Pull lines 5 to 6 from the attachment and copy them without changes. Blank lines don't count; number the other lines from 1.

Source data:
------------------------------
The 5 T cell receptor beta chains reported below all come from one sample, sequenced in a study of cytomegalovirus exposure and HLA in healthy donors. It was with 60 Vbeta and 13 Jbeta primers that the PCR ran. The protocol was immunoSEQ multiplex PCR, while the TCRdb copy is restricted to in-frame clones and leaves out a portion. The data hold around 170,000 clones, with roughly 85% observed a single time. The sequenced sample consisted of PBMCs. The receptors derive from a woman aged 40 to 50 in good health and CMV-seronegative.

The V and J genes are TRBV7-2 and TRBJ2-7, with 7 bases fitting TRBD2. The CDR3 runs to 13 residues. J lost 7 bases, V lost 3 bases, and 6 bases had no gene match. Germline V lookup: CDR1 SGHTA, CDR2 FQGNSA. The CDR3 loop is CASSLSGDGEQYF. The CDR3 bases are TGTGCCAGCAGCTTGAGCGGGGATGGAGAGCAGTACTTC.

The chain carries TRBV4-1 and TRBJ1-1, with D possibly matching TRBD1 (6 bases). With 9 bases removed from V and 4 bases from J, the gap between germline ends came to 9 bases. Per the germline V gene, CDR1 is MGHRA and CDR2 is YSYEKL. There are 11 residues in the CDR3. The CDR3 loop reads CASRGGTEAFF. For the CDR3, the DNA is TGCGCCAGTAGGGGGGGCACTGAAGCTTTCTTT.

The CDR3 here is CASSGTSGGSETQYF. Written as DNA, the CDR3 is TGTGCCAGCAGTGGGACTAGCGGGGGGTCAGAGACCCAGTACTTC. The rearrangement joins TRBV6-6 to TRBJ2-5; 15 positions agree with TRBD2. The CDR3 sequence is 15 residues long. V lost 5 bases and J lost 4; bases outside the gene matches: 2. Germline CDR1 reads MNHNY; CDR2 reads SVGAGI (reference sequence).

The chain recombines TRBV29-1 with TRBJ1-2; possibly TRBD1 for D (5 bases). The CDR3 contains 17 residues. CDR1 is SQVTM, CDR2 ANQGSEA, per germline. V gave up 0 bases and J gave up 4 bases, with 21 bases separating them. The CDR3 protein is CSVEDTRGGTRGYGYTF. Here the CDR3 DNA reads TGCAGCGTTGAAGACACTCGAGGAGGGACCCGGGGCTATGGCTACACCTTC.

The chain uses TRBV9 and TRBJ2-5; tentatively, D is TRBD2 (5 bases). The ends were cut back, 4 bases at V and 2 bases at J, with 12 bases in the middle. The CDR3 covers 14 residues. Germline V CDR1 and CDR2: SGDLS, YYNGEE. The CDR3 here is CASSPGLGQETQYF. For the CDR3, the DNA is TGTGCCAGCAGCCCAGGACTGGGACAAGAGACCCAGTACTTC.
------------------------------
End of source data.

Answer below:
The chain recombines TRBV29-1 with TRBJ1-2; possibly TRBD1 for D (5 bases). The CDR3 contains 17 residues. CDR1 is SQVTM, CDR2 ANQGSEA, per germline. V gave up 0 bases and J gave up 4 bases, with 21 bases separating them. The CDR3 protein is CSVEDTRGGTRGYGYTF. Here the CDR3 DNA reads TGCAGCGTTGAAGACACTCGAGGAGGGACCCGGGGCTATGGCTACACCTTC.

The chain uses TRBV9 and TRBJ2-5; tentatively, D is TRBD2 (5 bases). The ends were cut back, 4 bases at V and 2 bases at J, with 12 bases in the middle. The CDR3 covers 14 residues. Germline V CDR1 and CDR2: SGDLS, YYNGEE. The CDR3 here is CASSPGLGQETQYF. For the CDR3, the DNA is TGTGCCAGCAGCCCAGGACTGGGACAAGAGACCCAGTACTTC.